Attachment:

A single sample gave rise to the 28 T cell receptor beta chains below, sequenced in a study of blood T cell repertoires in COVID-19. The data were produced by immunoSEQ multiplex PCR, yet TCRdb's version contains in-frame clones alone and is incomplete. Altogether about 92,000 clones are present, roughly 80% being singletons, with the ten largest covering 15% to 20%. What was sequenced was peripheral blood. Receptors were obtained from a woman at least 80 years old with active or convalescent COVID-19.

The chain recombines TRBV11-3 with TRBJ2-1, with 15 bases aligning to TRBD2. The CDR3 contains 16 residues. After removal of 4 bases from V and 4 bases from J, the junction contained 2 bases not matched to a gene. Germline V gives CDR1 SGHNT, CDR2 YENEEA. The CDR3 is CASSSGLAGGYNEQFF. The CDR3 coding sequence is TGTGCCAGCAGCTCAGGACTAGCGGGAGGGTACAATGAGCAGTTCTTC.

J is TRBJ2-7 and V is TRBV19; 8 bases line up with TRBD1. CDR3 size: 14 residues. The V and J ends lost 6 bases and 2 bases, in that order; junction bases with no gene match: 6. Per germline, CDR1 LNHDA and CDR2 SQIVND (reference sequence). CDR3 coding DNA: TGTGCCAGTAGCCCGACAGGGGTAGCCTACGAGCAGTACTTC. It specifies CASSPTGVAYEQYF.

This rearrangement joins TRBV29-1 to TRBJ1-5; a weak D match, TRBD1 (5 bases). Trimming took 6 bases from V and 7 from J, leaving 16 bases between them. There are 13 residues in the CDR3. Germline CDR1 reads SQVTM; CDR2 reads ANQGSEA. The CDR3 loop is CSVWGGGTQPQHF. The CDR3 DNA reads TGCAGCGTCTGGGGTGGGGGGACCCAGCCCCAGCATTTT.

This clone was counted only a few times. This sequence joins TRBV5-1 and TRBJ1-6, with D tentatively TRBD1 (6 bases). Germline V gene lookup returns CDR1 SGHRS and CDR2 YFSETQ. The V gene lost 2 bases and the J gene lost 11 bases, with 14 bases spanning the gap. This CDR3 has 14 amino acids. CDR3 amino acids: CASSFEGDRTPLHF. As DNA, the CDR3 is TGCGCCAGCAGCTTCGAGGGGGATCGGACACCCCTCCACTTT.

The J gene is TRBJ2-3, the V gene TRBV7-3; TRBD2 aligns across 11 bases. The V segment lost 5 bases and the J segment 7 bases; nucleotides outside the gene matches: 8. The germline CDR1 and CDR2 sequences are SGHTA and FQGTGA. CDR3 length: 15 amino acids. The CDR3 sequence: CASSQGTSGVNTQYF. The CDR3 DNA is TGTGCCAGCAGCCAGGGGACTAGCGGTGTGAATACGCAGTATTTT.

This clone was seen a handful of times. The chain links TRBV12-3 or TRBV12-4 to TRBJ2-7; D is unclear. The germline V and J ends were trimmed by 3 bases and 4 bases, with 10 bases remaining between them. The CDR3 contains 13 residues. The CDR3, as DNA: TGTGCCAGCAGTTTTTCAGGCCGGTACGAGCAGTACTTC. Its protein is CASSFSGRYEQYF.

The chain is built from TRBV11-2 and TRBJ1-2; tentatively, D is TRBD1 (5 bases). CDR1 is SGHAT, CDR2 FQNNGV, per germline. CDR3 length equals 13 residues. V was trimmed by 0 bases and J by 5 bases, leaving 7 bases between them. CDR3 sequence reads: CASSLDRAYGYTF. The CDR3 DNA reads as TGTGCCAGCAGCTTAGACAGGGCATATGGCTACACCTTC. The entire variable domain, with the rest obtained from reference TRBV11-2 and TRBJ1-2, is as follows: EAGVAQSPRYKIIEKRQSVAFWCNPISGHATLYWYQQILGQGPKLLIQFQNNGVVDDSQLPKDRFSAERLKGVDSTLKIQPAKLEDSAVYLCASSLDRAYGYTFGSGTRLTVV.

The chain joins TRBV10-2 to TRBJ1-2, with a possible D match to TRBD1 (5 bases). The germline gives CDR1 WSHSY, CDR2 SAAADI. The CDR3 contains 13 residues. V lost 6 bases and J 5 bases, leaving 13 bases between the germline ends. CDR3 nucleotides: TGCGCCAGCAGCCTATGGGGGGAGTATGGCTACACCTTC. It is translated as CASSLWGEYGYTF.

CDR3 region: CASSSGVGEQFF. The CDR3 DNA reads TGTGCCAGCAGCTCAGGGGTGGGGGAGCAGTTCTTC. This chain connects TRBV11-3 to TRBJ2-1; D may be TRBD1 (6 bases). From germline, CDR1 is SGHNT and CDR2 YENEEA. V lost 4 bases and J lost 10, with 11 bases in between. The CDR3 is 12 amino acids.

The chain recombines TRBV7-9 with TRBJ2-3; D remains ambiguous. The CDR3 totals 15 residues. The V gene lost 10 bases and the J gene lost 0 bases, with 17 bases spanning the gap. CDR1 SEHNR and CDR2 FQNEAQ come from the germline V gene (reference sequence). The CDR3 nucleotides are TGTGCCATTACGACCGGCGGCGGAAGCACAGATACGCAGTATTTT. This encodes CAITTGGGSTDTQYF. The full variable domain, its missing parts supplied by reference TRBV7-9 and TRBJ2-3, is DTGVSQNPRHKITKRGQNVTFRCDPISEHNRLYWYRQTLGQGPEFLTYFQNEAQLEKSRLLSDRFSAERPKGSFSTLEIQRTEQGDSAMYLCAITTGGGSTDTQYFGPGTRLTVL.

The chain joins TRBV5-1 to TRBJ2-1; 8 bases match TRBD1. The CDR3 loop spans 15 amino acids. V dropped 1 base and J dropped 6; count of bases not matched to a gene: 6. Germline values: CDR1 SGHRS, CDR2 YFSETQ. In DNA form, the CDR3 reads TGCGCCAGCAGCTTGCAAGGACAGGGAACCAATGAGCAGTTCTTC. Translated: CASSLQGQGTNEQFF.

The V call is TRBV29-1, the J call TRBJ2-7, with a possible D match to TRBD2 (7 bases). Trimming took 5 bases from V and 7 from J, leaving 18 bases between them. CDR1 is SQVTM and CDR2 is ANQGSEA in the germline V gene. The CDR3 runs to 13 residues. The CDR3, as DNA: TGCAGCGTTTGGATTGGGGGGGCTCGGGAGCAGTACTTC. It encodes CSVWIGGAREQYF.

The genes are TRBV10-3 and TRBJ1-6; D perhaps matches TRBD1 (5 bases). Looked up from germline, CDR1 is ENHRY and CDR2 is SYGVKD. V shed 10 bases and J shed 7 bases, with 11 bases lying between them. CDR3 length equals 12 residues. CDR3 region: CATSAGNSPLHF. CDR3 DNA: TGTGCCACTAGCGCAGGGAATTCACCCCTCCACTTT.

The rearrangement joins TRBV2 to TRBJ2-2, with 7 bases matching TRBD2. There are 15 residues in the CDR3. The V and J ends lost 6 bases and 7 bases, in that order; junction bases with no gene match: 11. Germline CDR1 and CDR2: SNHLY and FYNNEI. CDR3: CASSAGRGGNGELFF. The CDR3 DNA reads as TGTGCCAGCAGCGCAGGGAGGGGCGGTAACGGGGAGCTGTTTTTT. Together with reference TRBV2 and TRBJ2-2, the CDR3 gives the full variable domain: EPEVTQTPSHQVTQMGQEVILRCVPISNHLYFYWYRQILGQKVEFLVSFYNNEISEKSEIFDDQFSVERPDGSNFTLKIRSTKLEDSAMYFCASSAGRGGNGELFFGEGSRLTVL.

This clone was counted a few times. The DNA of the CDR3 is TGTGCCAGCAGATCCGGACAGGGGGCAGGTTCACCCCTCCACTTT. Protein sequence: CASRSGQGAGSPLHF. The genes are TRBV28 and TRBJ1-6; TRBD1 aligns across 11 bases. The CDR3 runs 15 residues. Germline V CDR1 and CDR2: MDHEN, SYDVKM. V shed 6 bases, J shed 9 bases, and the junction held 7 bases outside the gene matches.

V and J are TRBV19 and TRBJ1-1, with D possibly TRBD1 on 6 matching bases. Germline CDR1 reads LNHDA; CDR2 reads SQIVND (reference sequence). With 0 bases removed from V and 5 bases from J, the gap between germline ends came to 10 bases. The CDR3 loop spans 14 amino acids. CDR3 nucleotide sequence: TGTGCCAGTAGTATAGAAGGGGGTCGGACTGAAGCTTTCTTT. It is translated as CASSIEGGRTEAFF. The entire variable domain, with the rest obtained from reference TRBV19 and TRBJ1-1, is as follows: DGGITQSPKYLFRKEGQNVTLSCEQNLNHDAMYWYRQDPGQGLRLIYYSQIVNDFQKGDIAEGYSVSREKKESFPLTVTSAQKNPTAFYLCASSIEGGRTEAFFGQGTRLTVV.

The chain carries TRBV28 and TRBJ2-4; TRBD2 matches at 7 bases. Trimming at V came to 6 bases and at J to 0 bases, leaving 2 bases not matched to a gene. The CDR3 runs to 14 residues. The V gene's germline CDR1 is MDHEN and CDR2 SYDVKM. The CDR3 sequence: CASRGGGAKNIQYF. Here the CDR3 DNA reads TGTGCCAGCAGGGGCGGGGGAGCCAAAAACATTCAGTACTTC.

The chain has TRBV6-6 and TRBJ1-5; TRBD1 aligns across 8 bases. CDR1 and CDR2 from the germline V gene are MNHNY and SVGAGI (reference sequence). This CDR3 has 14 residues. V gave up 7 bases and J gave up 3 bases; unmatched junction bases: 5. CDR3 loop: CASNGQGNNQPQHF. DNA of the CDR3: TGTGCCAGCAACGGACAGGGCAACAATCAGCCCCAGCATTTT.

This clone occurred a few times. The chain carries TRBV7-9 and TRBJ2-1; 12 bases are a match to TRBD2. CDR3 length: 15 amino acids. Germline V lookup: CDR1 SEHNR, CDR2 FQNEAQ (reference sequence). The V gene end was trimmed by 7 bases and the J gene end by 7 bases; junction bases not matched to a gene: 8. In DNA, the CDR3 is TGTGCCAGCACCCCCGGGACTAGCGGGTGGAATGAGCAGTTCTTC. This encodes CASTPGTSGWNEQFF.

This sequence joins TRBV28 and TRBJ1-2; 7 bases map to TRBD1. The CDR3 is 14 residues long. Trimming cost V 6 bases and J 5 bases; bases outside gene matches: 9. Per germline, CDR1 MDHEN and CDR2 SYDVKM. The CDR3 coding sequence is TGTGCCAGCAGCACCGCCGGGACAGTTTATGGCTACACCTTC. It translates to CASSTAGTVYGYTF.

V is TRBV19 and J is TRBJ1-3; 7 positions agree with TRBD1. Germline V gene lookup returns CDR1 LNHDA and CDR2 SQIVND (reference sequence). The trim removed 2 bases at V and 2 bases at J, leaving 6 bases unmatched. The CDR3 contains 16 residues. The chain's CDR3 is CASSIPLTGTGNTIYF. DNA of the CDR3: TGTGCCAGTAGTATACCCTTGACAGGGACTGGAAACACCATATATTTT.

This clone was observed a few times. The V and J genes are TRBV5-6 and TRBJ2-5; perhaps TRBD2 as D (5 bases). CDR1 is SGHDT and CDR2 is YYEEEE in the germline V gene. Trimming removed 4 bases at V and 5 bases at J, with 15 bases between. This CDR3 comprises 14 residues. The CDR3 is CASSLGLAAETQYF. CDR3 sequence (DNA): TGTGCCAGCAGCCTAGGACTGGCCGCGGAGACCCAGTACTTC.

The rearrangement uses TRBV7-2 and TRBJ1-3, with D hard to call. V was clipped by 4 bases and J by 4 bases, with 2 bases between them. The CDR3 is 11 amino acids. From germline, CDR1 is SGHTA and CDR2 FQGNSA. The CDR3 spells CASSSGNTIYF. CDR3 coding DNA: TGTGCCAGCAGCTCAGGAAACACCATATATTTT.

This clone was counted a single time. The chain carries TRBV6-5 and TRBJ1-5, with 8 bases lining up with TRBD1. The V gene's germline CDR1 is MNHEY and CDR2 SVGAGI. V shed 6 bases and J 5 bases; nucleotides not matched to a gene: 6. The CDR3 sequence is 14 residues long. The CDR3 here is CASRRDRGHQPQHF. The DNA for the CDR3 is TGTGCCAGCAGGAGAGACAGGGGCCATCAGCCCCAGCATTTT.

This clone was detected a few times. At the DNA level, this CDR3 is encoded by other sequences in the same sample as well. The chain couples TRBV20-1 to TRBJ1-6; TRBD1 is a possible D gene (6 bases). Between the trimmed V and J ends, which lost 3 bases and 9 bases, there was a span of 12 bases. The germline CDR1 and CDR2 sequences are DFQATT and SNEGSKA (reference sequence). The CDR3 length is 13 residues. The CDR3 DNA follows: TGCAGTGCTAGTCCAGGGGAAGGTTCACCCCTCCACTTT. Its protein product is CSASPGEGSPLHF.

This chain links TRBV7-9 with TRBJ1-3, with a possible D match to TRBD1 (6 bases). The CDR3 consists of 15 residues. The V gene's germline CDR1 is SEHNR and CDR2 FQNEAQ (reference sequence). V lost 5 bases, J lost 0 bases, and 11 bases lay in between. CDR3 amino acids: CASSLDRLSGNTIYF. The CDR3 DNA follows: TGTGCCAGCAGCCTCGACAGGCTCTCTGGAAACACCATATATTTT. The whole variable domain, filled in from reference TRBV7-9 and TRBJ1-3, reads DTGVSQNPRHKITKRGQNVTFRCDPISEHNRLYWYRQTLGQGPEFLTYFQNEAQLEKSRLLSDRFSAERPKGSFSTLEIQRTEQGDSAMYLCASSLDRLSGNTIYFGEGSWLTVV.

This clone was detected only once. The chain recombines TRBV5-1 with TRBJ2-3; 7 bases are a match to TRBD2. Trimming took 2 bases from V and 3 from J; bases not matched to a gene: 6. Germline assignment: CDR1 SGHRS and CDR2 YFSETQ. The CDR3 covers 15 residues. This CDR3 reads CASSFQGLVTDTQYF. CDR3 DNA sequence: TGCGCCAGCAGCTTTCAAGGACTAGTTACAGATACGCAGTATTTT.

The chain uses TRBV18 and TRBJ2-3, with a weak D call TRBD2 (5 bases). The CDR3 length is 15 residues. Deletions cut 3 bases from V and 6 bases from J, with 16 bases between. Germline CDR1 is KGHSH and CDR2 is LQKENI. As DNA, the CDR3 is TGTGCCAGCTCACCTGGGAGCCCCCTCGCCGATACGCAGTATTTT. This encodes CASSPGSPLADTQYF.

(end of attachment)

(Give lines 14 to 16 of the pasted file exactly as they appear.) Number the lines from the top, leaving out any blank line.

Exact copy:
The genes are TRBV10-3 and TRBJ1-6; D perhaps matches TRBD1 (5 bases). Looked up from germline, CDR1 is ENHRY and CDR2 is SYGVKD. V shed 10 bases and J shed 7 bases, with 11 bases lying between them. CDR3 length equals 12 residues. CDR3 region: CATSAGNSPLHF. CDR3 DNA: TGTGCCACTAGCGCAGGGAATTCACCCCTCCACTTT.

The rearrangement joins TRBV2 to TRBJ2-2, with 7 bases matching TRBD2. There are 15 residues in the CDR3. The V and J ends lost 6 bases and 7 bases, in that order; junction bases with no gene match: 11. Germline CDR1 and CDR2: SNHLY and FYNNEI. CDR3: CASSAGRGGNGELFF. The CDR3 DNA reads as TGTGCCAGCAGCGCAGGGAGGGGCGGTAACGGGGAGCTGTTTTTT. Together with reference TRBV2 and TRBJ2-2, the CDR3 gives the full variable domain: EPEVTQTPSHQVTQMGQEVILRCVPISNHLYFYWYRQILGQKVEFLVSFYNNEISEKSEIFDDQFSVERPDGSNFTLKIRSTKLEDSAMYFCASSAGRGGNGELFFGEGSRLTVL.

This clone was counted a few times. The DNA of the CDR3 is TGTGCCAGCAGATCCGGACAGGGGGCAGGTTCACCCCTCCACTTT. Protein sequence: CASRSGQGAGSPLHF. The genes are TRBV28 and TRBJ1-6; TRBD1 aligns across 11 bases. The CDR3 runs 15 residues. Germline V CDR1 and CDR2: MDHEN, SYDVKM. V shed 6 bases, J shed 9 bases, and the junction held 7 bases outside the gene matches.